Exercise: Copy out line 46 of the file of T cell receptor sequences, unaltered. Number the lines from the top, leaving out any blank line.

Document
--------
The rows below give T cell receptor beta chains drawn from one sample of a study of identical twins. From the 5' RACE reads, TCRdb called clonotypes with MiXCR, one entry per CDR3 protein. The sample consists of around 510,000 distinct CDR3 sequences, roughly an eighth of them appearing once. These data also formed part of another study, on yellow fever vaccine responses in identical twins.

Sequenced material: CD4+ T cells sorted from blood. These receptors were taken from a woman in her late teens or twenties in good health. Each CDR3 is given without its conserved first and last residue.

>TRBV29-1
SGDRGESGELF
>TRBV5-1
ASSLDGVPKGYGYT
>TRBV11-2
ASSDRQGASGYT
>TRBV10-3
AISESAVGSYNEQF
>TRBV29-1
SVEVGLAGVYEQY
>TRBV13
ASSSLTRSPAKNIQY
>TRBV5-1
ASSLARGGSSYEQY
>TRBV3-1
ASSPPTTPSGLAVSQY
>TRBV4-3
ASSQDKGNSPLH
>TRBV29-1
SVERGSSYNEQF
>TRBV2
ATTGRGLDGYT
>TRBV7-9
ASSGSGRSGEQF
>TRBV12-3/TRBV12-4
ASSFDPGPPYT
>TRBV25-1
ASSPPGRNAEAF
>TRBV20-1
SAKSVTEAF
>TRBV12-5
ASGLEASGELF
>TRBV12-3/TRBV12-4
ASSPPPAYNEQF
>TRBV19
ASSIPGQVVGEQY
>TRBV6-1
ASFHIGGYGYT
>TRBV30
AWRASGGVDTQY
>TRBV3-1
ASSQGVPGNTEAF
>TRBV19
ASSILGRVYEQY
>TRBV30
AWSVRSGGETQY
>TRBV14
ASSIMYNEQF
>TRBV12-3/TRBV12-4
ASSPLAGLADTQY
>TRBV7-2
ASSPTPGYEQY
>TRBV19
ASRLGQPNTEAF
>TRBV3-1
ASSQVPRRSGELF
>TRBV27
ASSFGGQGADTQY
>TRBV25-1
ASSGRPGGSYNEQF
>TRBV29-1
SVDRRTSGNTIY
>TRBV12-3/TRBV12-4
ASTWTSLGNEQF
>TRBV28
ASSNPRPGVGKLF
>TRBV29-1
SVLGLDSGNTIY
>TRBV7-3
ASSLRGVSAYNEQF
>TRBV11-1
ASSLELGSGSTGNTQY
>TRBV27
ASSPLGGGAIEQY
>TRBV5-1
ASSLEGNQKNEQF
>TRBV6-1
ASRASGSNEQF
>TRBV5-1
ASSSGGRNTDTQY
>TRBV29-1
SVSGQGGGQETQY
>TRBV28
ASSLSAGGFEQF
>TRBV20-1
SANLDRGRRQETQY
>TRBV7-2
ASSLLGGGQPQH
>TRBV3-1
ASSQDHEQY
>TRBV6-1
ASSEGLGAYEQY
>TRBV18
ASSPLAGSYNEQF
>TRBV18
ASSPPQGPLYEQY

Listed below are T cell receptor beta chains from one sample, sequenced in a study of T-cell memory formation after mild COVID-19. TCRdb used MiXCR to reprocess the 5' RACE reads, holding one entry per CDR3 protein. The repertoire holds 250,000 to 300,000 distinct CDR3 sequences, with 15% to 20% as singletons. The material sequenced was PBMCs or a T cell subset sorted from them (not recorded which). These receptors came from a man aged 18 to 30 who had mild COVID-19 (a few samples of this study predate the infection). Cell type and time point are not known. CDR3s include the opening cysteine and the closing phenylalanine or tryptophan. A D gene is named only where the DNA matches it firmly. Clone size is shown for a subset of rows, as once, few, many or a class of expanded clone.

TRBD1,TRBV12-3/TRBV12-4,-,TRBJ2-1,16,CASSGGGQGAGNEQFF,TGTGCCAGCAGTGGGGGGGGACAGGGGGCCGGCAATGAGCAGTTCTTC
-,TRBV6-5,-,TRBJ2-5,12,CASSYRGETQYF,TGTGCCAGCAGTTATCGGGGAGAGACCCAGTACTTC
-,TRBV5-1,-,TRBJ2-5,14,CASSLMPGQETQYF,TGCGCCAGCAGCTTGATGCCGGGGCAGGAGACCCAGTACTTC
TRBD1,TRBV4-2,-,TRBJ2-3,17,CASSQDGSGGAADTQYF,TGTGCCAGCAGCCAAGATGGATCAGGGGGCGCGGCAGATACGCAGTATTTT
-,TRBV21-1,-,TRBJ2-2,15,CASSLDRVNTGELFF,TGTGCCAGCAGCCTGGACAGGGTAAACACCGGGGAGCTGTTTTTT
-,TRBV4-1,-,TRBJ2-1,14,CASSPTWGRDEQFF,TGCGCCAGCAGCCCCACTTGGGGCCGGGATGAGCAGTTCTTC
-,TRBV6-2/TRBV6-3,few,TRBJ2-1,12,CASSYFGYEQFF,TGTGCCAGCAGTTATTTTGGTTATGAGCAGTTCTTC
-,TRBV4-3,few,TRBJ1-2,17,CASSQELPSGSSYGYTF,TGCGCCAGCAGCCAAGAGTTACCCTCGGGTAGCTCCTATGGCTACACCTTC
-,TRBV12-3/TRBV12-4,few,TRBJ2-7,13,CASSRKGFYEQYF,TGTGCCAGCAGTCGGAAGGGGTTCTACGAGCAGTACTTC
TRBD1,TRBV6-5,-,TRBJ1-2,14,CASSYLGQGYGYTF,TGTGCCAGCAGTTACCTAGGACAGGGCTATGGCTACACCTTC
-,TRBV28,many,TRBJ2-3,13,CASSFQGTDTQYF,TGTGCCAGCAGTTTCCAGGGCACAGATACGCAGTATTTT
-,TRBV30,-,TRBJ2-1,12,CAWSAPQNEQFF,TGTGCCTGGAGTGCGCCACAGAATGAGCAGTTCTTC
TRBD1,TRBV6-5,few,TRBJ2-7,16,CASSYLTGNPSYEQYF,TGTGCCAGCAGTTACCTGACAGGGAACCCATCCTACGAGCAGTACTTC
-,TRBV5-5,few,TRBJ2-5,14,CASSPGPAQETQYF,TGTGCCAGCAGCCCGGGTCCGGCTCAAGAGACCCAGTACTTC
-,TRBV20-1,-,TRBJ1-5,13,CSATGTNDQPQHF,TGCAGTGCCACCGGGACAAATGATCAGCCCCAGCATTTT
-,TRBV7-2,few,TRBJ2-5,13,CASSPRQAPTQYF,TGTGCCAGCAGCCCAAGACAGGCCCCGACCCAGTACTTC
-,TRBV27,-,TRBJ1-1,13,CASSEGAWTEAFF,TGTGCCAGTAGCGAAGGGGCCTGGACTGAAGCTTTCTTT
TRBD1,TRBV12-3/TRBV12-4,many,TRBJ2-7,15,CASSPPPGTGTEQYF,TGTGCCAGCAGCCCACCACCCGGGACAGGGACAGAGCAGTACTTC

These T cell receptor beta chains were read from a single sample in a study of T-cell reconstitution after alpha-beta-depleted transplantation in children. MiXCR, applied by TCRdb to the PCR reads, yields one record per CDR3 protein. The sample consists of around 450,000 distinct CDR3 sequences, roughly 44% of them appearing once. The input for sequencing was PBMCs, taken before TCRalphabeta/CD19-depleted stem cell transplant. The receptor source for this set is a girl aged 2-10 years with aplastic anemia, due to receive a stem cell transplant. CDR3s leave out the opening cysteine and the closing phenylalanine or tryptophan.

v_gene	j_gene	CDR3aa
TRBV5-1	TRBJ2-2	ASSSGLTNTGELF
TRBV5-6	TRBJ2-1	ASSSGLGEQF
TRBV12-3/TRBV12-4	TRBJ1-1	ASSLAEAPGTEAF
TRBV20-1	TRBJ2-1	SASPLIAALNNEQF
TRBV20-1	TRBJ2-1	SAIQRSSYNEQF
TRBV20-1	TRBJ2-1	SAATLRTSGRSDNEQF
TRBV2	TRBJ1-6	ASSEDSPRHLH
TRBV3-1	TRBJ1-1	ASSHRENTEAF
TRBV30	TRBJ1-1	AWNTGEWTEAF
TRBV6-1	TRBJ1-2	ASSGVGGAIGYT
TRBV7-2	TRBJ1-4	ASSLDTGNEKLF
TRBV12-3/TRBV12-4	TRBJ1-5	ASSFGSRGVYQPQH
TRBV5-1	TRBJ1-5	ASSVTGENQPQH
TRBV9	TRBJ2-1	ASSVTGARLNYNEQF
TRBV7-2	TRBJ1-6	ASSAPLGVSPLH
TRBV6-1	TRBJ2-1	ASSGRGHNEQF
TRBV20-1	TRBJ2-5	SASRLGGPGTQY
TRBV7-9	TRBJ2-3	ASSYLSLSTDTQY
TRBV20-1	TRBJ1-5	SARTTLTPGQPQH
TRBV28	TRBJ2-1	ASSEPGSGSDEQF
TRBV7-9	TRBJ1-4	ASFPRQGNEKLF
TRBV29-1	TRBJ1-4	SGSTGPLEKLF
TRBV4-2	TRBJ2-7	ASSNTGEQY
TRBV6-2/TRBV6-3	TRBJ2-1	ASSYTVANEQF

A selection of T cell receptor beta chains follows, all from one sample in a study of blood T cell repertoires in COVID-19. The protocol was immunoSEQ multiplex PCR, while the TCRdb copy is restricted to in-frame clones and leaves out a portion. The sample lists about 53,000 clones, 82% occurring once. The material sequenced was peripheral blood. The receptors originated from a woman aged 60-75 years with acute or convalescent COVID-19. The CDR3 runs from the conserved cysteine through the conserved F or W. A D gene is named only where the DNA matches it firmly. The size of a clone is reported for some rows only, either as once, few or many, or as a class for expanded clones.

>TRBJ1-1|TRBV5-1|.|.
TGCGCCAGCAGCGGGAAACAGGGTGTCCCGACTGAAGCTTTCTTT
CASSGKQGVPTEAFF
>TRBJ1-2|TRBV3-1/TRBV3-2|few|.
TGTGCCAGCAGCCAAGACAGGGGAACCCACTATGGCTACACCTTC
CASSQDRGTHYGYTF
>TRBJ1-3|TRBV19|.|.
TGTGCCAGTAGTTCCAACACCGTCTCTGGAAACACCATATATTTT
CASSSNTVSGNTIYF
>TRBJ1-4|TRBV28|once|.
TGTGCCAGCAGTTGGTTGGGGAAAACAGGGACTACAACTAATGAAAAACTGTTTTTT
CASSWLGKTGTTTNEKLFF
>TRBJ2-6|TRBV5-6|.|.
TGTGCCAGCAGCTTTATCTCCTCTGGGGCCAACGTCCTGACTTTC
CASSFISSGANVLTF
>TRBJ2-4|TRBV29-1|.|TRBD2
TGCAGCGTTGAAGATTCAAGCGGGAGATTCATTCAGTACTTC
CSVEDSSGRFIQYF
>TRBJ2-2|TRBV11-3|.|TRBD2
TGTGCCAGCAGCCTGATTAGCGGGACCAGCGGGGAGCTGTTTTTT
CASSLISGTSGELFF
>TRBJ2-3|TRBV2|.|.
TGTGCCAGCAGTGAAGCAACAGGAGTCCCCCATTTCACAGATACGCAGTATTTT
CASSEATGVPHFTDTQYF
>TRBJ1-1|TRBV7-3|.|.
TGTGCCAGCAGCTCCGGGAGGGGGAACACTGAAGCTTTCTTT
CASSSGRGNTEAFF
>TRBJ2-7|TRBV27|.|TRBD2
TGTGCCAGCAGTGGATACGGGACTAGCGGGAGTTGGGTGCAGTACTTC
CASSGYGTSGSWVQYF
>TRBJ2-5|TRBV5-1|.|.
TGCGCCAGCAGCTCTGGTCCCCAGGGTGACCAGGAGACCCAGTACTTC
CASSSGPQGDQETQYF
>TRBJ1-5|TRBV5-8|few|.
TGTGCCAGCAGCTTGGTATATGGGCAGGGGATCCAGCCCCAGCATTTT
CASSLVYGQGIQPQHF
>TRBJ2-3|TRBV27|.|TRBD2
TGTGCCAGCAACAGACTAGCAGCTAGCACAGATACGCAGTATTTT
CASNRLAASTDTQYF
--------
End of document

ASSILGRVYEQY